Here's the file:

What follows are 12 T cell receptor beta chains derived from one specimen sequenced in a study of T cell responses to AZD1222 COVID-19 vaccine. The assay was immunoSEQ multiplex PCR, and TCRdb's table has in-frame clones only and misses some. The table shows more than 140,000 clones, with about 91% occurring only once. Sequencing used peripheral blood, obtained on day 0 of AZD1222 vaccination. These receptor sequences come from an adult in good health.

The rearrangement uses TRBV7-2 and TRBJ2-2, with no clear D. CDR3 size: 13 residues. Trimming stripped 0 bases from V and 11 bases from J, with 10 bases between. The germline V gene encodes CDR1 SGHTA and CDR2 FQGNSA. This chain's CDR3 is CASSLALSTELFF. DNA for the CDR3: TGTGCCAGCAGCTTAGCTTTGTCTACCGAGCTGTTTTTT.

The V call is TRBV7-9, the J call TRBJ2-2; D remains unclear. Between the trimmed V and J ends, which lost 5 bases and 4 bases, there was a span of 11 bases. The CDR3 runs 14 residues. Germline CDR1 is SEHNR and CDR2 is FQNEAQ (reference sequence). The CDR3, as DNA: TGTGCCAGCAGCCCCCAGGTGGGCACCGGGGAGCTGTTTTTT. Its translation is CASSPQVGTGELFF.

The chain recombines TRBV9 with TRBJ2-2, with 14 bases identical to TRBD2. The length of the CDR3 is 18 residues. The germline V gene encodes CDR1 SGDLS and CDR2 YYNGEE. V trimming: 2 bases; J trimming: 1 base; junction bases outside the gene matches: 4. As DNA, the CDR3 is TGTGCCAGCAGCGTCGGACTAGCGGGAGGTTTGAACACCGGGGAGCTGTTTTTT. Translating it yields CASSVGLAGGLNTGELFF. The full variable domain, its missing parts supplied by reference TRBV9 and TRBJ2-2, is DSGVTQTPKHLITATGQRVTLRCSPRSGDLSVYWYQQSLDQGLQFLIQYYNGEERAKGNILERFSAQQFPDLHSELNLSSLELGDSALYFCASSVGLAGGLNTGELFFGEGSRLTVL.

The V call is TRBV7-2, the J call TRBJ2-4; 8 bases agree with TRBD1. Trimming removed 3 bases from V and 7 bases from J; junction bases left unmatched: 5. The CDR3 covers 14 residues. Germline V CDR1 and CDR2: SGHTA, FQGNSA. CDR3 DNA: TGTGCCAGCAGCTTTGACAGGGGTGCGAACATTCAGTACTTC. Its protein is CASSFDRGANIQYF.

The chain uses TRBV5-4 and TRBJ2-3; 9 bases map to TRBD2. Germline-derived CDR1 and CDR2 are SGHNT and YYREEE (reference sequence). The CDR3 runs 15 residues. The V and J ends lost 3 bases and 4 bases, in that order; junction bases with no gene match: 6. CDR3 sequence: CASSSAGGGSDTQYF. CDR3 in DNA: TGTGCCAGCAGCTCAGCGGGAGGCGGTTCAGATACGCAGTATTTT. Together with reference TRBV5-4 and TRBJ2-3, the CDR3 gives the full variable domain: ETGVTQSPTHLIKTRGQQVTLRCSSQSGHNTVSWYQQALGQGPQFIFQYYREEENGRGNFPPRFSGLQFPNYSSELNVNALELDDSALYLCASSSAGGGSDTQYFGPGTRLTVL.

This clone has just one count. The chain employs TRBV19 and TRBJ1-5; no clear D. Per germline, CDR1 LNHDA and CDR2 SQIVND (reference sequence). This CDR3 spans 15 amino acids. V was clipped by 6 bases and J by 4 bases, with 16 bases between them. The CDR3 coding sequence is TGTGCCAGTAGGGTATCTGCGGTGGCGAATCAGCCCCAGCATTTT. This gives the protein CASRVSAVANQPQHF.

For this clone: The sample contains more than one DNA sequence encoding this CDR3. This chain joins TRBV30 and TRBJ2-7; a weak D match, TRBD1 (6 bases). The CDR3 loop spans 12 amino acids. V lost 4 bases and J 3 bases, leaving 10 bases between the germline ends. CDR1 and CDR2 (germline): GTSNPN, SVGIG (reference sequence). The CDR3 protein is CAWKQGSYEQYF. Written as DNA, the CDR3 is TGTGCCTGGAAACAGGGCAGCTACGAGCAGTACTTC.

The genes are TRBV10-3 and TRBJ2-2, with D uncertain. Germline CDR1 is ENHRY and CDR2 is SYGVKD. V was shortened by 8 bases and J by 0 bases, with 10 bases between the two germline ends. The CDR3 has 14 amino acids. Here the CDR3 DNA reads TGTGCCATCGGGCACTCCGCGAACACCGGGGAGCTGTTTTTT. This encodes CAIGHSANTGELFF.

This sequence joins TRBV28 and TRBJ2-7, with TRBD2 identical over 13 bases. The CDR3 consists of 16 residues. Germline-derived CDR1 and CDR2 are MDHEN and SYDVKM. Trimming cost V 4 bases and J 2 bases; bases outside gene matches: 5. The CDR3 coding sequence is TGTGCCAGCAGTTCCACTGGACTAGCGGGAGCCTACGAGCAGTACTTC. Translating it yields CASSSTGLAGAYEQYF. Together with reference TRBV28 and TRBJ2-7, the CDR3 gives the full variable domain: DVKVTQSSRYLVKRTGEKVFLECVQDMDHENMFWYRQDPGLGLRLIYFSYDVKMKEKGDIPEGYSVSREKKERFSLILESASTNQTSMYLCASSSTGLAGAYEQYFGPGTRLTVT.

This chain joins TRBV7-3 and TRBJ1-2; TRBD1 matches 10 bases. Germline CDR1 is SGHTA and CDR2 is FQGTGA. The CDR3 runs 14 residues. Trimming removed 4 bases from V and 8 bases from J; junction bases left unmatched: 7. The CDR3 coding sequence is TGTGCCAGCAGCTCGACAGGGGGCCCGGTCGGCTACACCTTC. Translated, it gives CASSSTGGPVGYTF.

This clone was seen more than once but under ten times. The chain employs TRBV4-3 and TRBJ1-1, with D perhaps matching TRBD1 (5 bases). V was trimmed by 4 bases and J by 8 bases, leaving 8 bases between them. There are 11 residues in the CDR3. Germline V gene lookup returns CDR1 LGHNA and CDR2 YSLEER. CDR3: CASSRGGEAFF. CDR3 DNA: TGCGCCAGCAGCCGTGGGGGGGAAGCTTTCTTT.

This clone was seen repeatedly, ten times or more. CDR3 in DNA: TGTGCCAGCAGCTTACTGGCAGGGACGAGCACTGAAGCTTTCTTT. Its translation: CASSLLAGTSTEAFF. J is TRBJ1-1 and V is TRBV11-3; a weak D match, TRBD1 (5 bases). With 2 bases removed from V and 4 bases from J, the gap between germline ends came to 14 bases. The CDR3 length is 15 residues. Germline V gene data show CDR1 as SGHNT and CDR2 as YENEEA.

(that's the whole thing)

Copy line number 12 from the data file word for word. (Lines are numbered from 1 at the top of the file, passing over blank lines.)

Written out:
This clone was seen more than once but under ten times. The chain employs TRBV4-3 and TRBJ1-1, with D perhaps matching TRBD1 (5 bases). V was trimmed by 4 bases and J by 8 bases, leaving 8 bases between them. There are 11 residues in the CDR3. Germline V gene lookup returns CDR1 LGHNA and CDR2 YSLEER. CDR3: CASSRGGEAFF. CDR3 DNA: TGCGCCAGCAGCCGTGGGGGGGAAGCTTTCTTT.